Mini (L) and Urho Teppo, with their children at Webster’s Corners. Urho was president of the Sammon Takojat at the time of its dissolution. [P04719]

How did the cooperative settlement end? What caused the end?

Cooperative settlements were short-lived in Maple Ridge. The Canadian Cooperative Society at Ruskin was disbanded in 1899, only three years after its formation. The cause was reportedly a bad timber season on the Stave, which made the society default on its payments for the logging machinery. The mill site and equipment were possessed by the Heaps Logging Company of Vancouver, which reopened, expanded, and operated them in conjunction with a logging railway extending throughout the Ruskin and Whonnock areas. The Heaps enterprise had also failed by 1914.

The Sammon Takojat, founded 1905, was disbanded voluntarily in 1913 when the population of Sampola had grown to the point the effort could no longer be self-sustaining. The access of the commune to resources like timber which supported their effort also diminished as settlement accelerated in the Webster’s Corners area and more land was occupied. The members of Sampola were each granted a portion of the commune to be disposed of as they wished. Many stayed in Webster’s Corners and continued to support Finnish cultural life and pro-labour politics there. The resilience of the community and its commitment to certain core ideals was demonstrated by the fundraising and construction of the Sampo Hall 1915-1916. The Finns of Webster’s Corners were also instrumental in setting up a communal waterworks to service the cluster of farms near the Kanaka and, starting in 1923, a consumers’ co-op which allowed them to buy and sell farm goods at wholesale prices. During the Depression, some Finnish emigres left Maple Ridge to pursue a utopian society being set up in Karelia, a northeastern province of Finland that was ceded to the Soviet Union in 1940.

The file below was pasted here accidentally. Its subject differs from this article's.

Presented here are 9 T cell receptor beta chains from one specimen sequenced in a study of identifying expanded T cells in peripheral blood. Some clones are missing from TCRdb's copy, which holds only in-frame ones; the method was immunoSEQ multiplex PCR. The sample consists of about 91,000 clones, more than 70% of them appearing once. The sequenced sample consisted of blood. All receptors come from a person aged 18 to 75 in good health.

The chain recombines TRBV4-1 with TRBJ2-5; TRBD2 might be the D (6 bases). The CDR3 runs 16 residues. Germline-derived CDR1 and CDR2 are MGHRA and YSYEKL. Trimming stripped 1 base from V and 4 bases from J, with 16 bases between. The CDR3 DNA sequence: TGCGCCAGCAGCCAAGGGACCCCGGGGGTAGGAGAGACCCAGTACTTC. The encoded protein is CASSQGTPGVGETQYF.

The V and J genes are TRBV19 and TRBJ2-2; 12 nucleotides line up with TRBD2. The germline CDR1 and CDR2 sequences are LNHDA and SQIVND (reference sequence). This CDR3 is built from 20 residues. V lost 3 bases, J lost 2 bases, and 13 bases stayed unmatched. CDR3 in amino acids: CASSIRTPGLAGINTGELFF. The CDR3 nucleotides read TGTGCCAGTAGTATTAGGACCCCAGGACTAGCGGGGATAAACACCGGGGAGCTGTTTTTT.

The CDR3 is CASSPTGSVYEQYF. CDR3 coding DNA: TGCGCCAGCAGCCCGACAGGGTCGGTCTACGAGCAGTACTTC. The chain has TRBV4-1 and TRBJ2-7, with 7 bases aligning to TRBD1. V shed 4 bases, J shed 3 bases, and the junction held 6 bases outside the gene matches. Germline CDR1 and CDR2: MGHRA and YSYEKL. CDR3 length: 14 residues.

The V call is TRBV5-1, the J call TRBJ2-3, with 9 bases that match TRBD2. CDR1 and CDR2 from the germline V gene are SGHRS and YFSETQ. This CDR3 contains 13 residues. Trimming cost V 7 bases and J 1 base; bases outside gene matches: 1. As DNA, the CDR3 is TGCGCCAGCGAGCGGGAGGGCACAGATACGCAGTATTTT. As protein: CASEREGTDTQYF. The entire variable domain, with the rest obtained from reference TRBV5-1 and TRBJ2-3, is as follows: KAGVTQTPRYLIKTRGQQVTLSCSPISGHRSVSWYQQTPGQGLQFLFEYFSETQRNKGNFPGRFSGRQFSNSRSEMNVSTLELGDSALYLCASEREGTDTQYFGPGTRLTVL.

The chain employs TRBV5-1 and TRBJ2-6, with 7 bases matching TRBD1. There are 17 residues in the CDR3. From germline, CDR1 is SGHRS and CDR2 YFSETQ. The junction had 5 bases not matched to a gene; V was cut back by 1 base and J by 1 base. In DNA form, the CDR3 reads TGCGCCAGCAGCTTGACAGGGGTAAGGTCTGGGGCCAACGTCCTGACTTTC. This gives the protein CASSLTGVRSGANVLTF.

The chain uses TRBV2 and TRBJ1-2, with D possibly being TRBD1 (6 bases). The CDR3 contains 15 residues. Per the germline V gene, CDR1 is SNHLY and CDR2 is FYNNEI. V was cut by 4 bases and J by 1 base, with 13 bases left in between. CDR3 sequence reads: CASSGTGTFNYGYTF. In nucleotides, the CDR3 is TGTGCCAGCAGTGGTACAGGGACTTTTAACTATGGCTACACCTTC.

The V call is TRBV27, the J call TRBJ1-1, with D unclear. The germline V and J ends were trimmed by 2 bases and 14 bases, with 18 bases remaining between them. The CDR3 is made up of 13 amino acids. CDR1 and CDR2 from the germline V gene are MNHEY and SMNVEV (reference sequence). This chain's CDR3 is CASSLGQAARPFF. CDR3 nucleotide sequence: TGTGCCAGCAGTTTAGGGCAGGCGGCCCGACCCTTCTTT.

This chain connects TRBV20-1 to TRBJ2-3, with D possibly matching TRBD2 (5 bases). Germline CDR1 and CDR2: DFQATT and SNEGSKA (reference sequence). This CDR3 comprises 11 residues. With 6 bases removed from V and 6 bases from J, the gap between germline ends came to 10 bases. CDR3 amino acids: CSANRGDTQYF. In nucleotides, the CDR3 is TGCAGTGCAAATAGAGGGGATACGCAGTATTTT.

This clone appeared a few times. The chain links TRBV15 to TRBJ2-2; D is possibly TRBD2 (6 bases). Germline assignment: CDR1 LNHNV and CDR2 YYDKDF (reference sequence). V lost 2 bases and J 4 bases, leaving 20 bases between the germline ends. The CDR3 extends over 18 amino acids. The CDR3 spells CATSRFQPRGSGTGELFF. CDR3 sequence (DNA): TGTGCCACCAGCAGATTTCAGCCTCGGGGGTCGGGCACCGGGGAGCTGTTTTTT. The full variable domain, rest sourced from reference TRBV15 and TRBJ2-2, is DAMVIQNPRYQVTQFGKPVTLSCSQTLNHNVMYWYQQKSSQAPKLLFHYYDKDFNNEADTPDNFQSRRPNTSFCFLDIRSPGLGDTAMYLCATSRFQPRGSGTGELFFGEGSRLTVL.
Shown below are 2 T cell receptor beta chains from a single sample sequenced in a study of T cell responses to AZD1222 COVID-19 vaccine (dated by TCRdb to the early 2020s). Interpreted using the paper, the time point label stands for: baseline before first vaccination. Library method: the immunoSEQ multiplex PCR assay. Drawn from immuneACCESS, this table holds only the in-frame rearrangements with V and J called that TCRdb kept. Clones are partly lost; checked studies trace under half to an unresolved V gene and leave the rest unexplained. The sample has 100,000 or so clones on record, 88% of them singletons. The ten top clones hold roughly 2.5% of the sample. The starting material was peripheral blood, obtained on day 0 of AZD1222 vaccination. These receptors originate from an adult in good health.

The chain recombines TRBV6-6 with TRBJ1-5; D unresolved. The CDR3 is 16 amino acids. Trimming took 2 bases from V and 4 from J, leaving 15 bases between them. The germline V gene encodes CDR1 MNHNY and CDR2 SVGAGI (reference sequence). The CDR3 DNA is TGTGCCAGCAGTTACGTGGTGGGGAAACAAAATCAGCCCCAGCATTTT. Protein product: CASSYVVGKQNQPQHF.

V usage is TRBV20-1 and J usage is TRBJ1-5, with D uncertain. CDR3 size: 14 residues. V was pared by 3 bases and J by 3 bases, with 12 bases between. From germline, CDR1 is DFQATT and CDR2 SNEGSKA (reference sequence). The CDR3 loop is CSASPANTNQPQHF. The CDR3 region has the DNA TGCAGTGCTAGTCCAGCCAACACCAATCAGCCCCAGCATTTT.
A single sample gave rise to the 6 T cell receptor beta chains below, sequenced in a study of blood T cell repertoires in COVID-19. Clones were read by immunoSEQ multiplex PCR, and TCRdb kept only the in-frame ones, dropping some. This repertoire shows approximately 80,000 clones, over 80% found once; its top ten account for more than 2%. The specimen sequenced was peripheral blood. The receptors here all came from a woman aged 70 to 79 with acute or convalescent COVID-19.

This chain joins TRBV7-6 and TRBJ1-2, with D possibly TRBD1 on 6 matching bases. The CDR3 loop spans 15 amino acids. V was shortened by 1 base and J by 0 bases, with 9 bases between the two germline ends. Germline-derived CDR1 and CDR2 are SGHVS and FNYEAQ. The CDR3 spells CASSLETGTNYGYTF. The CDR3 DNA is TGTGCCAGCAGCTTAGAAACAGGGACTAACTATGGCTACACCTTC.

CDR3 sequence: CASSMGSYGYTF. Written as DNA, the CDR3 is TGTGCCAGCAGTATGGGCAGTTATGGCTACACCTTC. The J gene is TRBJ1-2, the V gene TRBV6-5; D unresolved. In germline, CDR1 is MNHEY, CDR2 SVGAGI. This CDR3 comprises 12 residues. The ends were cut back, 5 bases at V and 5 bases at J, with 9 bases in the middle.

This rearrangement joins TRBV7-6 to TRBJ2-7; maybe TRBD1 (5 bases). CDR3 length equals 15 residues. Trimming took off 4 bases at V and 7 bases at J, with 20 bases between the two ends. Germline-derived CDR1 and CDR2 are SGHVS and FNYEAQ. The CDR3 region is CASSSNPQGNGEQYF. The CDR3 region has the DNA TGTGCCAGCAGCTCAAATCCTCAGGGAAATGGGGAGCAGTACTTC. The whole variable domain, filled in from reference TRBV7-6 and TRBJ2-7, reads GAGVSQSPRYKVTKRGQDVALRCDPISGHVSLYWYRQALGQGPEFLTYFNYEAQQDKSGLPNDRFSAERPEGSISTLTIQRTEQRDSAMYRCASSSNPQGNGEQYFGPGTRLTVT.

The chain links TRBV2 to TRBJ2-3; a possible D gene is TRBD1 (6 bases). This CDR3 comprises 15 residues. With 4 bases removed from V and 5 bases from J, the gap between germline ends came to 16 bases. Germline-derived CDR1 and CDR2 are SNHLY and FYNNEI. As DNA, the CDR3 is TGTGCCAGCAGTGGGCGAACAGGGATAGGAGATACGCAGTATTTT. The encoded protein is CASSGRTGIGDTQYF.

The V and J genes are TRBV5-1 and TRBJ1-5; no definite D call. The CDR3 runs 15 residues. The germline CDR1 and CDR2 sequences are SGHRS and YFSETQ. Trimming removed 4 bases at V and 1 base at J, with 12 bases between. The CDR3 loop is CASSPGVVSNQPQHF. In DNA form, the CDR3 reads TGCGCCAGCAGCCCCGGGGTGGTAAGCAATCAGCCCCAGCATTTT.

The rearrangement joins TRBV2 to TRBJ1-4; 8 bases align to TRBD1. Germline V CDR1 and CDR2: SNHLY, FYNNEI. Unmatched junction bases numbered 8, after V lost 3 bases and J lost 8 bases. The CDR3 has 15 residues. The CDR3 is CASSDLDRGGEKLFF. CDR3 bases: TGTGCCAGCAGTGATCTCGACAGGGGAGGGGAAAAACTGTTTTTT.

Are there lessons for us in this experimental way of living?

The idea of cooperative settlement is at once easy and difficult to grasp. As a society we have deeply-held ideas about the implications of socialism and about the individualism and strength we imagine our ancestors demonstrated. It is important to remember that not all efforts to enter the land in Maple Ridge followed this rigid idea of “pioneer” independence. Nor did those private families believe or act as if they were totally alone on the landscape. The romance of independence and self-sufficiency was imaginary throughout Maple Ridge, which was mainly settled so that its natural resources could be developed and their products sold elsewhere.  Cooperative effort, whether announced or implicit, was required to do this. In Webster’s Corners, cooperative ideas about society continued to hold and be expressed by the community that outlasted the commune. The people of cooperative settlements all expressed dissatisfaction with the ways and means of industrial society, and sought to correct what they saw as the harms inherent in it by vesting the benefits of economic activity in the community at large. In their dedication to community and promotion of work ethic, their values were not particularly different from our own.

Matthew Shields